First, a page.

Let’s have a look at the other side of the coin. Considering potential influences, like household income and educational level of parents, a recent study revealed that watching TV and playing video games at younger ages had a beneficial impact on later tests of working memory and intelligence among boys, but not among girls (Soares et al., 2021). We can get already a first insight of how entangled this debate is. Taking this one step further, a study with a follow up after two years, first found a negative effect of TV on intelligence among children. However, after taking the educational level of the parents into account, this negative effect disappeared (Sauce et al., 2022). How can we explain all these mixed results? There is no definite answer to this, however one reason could be that it does not matter how much children watch TV, rather what they watch and whether they watch it with their parents. High-quality TV (like the program Sesame Street) has shown to have a positive impact on children’s school performance and cognitive abilities (Sauce et al., 2022), whereas watching inappropriate content (e.g. fast-paced fantasy cartoons, like SpongeBob) during childhood can lead to negative outcomes on children’s cognition and behavior (Kostyrka-Allchorne et al., 2017).

What About the Effect of Smartphones on Cognitive Development?

Although in Europe 80% of the children aged nine to 16 use smartphones on a daily basis, the effect of smartphone use on cognitive development has not been investigated as extensively (Smahel, 2020). But what do we currently know? Research has found that smartphone usage can negatively impact self-control and the ability of task switching among children (Guxens et al., 2016), as well as academic performance among students (Amez & Baert, 2020). Nevertheless, don’t trust a statistic you didn’t fake yourself. It is crucial to look at the way a study was carried out. First, most studies exclusively looked at the negative impacts of smartphone use, which is extremely biased. Second, evaluating once cognitive abilities and smartphone use simultaneously leaves us with the chicken-and-egg dilemma: Do cognitive abilities predict smartphone usage, or does smartphone usage predict cognitive abilities?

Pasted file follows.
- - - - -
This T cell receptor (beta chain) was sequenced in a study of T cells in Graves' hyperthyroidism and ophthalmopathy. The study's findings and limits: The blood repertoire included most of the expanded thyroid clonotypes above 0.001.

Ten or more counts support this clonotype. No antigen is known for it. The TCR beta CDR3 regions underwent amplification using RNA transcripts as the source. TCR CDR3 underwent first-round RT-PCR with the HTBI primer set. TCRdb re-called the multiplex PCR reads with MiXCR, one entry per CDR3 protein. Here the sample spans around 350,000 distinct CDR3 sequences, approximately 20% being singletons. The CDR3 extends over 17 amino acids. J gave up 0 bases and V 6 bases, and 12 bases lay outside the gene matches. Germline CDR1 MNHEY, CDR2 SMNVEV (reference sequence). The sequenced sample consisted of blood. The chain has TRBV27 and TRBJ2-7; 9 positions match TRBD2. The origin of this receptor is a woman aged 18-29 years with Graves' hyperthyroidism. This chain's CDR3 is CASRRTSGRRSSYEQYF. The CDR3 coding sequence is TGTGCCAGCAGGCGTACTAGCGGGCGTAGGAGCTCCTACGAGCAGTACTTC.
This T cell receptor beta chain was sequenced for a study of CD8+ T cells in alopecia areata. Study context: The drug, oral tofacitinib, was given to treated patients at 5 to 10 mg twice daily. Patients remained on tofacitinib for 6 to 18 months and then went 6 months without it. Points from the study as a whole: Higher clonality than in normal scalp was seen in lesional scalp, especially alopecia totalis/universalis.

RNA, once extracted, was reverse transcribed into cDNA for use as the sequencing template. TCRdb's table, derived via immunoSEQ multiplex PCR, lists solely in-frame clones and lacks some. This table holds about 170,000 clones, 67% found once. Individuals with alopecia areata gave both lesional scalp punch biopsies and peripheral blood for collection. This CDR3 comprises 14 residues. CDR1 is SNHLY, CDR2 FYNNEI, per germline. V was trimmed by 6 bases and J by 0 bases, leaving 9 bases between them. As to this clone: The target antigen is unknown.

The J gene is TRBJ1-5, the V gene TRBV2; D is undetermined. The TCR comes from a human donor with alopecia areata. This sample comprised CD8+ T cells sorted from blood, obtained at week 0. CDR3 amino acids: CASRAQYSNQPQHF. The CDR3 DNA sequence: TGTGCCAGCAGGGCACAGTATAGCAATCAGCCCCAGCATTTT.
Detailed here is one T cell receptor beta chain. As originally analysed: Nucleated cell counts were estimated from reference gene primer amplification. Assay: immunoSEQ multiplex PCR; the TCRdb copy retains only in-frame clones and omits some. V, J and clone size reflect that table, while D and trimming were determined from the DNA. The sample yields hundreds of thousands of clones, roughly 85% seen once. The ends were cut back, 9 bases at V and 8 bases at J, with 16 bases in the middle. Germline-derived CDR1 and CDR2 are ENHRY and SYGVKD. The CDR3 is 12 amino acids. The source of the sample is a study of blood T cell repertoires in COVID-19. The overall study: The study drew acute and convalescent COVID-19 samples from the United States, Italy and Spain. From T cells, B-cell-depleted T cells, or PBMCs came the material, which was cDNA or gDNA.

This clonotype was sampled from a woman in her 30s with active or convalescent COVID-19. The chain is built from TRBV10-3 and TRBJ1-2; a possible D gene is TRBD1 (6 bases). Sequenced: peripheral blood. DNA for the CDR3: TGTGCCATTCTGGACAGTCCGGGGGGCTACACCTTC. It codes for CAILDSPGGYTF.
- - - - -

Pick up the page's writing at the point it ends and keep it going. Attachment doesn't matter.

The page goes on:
Research looks at long-term effects to determine whether smartphone use influences cognitive abilities or the other way around. Since smartphones are a quite recent development, there aren’t many long-term studies investigating the effect of smartphones on cognitive development. One study found that owning a mobile phone at the age of nine has been shown to be negatively associated with the academic outcomes at the age of thirteen (Dempsey et al., 2019). Studies from Spain and England compared schools with mobile phone bans, to schools without a ban, and found that banning mobile phones from schools had very different outcomes depending on the students, for low-achieving students leading to higher grades, whereas for high-achieving students, the ban made no differences (Beland & Murphy, 2016; Beneito & Vicente-Chirivella, 2020). One thought for you – but which would go beyond this article – is, whether schools could use mobile phone bans to reduce educational inequality. Interestingly, in Sweden, no relationship between mobile phone bans and grades could be observed (Kessel et al., 2020). Possible reasons could be that technology is quite extensively integrated in Swedish classrooms, making a ban ineffective. Following this line of reasoning, should we shift our perspective and begin learning how to incorporate technology into our daily lives, including at home and at school, to positively promote children’s development, rather than focusing on the negative consequences of technology?

What Does Social Media Do to Children’s Development?